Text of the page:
The Knicks acquired ball-stopper Carmelo Anthony, Amar’e Stoudemire was never completely healthy, and the rest of the Knicks never bought into his system, which didn’t emphasize defense. It doesn’t flatter D’Antoni at all that the Knicks won their first six games of the season with former D’Antoni assistant Mike Woodson because they are actually playing outstanding defense.

    “We had a plan that the first three years, we wanted to [test] the free-agent market, and we built guys’ stats up so we could trade them, and open up space, and set yourself up for the future,” said D’Antoni. “I thought it was successful because we made a good run at free agents, but it didn’t work out. Going into the third year, we signed Amar’e. We had a nice young team and we made the playoffs.

    “Right in the middle of that run, we trade everybody for Carmelo. Good trade for the organization and I thought that’s what they should have done. Now expectations are, here we go. We go into the following year and it’s a strike. We didn’t have a point guard because we had to get Tyson Chandler, which is a great move for the organization, but we had to get rid of Chauncey [Billups].

    “So we’re floundering, and when you flounder in New York a little bit, it’s hard to overcome the stigma. Players are getting killed and I’m getting killed. I’m trying to fight through it, but it just didn’t work out.”

    D’Antoni has a lot to prove because he is not considered an elite coach and he’s expected to lead the Lakers to elite status. The Lakers have tools, but they may not even be the best team in the city. When they made the Dwight Howard deal, they stripped an already questionable bench of talent. Chris Duhon, Darius Morris, and Antawn Jamison aren’t scaring the rest of the conference.

    Unquestionably, D’Antoni’s best work will have to come with the starting lineup. While he has never had a defensive center with the prowess of Howard, he did have Chandler last season in New York and that didn’t work out. D’Antoni is going to have to come up with a defensive system, and many NBA executives have endorsed Brown assistant Steve Clifford to continue to run the defense.

    “He might be able to put the ‘D’ back in my name,” D’Antoni said of Howard. “That’ll be nice. Some people have been taking that out — not fair.

    “I don’t know if I’ll do anything for him offensively. Steve Nash better do something for him or Steve Blake. He’s going to be good. Our offensive philosophy — we just have a rhythm to it, open the floor up, and make things as easy as we can with some great players. You do that, things flow.”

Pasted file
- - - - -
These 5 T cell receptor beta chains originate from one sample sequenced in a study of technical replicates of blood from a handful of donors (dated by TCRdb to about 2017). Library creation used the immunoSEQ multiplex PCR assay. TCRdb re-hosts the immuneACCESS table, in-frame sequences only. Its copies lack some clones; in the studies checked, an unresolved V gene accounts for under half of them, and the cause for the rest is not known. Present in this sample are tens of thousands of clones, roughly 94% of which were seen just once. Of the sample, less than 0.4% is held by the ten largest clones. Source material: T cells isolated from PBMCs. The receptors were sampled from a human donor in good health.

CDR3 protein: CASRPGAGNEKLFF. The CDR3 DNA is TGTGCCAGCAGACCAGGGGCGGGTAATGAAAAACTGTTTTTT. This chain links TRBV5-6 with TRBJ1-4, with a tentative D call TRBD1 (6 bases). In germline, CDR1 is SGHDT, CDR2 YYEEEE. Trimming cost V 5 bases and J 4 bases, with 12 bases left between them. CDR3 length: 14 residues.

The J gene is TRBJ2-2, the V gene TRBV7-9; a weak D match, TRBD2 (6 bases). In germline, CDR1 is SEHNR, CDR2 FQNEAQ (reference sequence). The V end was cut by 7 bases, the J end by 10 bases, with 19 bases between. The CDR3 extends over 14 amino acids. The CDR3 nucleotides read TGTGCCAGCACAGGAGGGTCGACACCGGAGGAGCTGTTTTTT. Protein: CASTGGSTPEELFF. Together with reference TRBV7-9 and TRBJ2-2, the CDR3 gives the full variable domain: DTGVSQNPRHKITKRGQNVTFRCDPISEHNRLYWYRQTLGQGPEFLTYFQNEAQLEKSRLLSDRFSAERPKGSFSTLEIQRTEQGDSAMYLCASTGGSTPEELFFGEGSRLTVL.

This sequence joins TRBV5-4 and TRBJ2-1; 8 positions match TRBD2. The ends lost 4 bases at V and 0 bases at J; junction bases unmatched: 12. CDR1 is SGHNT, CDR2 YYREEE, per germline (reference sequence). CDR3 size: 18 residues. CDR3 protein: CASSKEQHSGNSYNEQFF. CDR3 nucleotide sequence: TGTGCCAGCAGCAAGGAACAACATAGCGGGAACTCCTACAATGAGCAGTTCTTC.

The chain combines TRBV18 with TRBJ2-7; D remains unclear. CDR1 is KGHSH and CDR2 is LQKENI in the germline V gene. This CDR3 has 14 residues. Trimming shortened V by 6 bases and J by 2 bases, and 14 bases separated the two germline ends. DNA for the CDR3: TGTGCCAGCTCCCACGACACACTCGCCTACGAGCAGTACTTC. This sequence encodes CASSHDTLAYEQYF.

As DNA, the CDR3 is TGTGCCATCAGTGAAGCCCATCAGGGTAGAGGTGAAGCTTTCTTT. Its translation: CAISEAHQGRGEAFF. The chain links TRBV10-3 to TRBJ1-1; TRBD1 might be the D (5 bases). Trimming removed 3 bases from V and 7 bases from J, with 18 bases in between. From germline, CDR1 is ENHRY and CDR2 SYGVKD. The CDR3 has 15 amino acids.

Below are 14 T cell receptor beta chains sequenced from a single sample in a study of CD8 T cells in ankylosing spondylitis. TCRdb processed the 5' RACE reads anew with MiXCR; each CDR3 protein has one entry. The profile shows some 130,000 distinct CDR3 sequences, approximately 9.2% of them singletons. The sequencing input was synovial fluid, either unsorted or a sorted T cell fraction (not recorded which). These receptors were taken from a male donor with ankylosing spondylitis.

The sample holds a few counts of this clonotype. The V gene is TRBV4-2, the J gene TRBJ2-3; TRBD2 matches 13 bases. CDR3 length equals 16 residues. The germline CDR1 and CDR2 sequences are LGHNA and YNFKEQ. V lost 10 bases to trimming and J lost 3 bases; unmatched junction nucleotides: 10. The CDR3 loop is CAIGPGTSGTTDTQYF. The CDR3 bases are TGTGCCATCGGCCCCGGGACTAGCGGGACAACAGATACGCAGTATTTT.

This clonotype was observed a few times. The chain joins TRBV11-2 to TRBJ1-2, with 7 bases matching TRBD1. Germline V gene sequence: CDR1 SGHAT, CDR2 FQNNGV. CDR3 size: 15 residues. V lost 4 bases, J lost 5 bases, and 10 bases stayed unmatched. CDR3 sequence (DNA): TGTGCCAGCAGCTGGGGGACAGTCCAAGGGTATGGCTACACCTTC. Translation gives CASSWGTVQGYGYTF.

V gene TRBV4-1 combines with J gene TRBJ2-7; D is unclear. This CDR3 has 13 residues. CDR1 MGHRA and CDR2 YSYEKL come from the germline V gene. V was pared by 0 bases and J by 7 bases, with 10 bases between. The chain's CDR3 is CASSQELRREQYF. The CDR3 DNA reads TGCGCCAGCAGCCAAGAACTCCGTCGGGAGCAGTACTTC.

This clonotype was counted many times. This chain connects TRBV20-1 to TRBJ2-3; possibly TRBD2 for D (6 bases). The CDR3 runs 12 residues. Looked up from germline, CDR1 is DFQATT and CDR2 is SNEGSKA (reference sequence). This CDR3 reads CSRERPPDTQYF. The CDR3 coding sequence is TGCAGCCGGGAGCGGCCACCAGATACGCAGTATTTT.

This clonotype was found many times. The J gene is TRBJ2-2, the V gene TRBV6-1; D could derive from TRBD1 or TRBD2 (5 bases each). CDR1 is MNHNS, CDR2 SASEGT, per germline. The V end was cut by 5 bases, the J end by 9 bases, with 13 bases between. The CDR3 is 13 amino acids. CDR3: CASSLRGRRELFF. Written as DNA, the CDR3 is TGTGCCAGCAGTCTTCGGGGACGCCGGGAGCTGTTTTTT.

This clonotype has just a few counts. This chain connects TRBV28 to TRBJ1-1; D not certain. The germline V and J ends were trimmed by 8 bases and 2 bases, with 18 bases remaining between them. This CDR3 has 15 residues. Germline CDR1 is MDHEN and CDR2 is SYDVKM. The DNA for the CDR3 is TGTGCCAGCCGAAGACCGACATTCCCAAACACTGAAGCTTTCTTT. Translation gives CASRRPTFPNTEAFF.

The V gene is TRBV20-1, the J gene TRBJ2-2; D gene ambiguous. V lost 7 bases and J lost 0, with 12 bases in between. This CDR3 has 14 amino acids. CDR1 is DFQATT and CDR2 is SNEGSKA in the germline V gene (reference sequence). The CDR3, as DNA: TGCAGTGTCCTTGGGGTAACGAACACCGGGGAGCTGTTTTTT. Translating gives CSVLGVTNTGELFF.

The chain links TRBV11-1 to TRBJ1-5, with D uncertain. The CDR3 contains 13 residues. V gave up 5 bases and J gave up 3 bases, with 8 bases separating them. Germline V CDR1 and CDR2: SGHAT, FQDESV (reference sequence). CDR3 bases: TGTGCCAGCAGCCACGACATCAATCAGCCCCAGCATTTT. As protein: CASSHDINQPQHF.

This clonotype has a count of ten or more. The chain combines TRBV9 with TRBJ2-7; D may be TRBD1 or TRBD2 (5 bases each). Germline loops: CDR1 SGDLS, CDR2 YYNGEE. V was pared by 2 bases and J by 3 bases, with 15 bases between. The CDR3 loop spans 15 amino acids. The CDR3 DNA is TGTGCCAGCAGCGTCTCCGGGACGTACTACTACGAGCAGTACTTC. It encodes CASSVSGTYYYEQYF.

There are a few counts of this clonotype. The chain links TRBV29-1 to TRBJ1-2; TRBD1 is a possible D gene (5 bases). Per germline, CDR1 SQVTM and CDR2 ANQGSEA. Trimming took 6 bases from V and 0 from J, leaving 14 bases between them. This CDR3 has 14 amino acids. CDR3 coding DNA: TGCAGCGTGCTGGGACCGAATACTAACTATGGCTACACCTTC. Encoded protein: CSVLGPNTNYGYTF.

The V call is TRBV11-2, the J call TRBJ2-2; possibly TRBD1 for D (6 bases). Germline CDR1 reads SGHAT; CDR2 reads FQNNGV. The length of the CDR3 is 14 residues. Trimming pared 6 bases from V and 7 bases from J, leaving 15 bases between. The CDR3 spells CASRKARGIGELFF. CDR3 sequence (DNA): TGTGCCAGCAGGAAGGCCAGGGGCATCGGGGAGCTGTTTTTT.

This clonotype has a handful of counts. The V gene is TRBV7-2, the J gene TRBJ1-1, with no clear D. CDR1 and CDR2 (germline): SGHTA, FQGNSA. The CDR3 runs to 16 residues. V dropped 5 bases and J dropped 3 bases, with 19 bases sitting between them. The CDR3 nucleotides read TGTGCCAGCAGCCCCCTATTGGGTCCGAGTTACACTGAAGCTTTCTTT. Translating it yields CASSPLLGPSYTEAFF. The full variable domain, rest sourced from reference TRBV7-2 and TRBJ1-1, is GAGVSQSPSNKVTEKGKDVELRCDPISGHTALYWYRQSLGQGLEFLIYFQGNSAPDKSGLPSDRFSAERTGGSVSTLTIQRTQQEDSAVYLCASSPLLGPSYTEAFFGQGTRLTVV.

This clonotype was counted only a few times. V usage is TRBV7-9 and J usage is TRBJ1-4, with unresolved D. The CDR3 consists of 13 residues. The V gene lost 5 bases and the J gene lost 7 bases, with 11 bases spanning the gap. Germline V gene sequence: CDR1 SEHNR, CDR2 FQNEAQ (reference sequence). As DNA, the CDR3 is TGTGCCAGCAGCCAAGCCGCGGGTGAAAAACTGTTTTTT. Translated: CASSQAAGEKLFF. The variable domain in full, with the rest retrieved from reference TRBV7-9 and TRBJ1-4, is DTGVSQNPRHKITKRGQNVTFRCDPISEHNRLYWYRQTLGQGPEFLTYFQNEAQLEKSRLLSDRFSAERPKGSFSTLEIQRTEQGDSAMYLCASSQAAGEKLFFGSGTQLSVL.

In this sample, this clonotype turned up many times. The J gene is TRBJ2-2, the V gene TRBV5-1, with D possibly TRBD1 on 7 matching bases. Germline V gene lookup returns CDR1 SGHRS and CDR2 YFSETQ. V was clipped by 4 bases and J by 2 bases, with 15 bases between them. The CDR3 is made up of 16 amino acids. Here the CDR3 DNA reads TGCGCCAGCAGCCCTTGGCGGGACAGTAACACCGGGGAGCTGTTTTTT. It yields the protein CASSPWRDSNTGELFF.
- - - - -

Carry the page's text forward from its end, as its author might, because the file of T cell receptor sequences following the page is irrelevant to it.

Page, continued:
Point guards for the taking

    The Celtics may be suffering at point guard with Rajon Rondo nursing a sore right ankle. Two point guards just became available — Jannero Pargo and Will Conroy — who are more natural at the position than Leandro Barbosa. Pargo, who played well in stretches against the Celtics with the Hawks last season, was waived by the Wizards to make room for Shaun Livingston. Conroy, who has had success in the NBADL, was waived by the Timberwolves to make room for Josh Howard. The Celtics would have to make a roster move to create space for a point guard.


    The Raptors are trying to take a step forward but their season is being crippled by injuries. They lost Alan Anderson, the former Michigan State player who had become a key contributor, for six weeks with a torn plantar fascia. Landry Fields, who came over from the Knicks as a free agent, is out indefinitely after elbow ligament surgery. And point guard Kyle Lowry, the key offseason acquisition from the Rockets, will miss 1-2 weeks with a bone bruise in his right foot. Lowry is an emerging point guard but his progress has been derailed by injuries . . . Peace and blessings to Grizzlies assistant general manager Kenny “Eggman” Williamson, who died last week of cancer. Williamson was popular among his NBA brethren and beat reporters . . . Chicago coach Tom Thibodeau said last week that Derrick Rose (left ACL surgery) should return sometime this season, so the Bulls may actually have a logjam at point guard with Nate Robinson and Kirk Hinrich sharing time and rookie Marquis Teague emerging. Teague played key minutes last Monday in a 101-95 loss to the Celtics while Robinson watched from the sideline. (Hinrich was injured.) Teague, who left Kentucky after his freshman season, was believed to be destined for backup duty because Rose is the franchise cornerstone. But his play drew raves from Celtics coach Doc Rivers, and he may receive more minutes.

    Gary Washburn can be reached at You can follow him on Twitter at @gwashNBAGlobe. Material from interviews, wire services, other beat writers, and league and team sources was used in this report.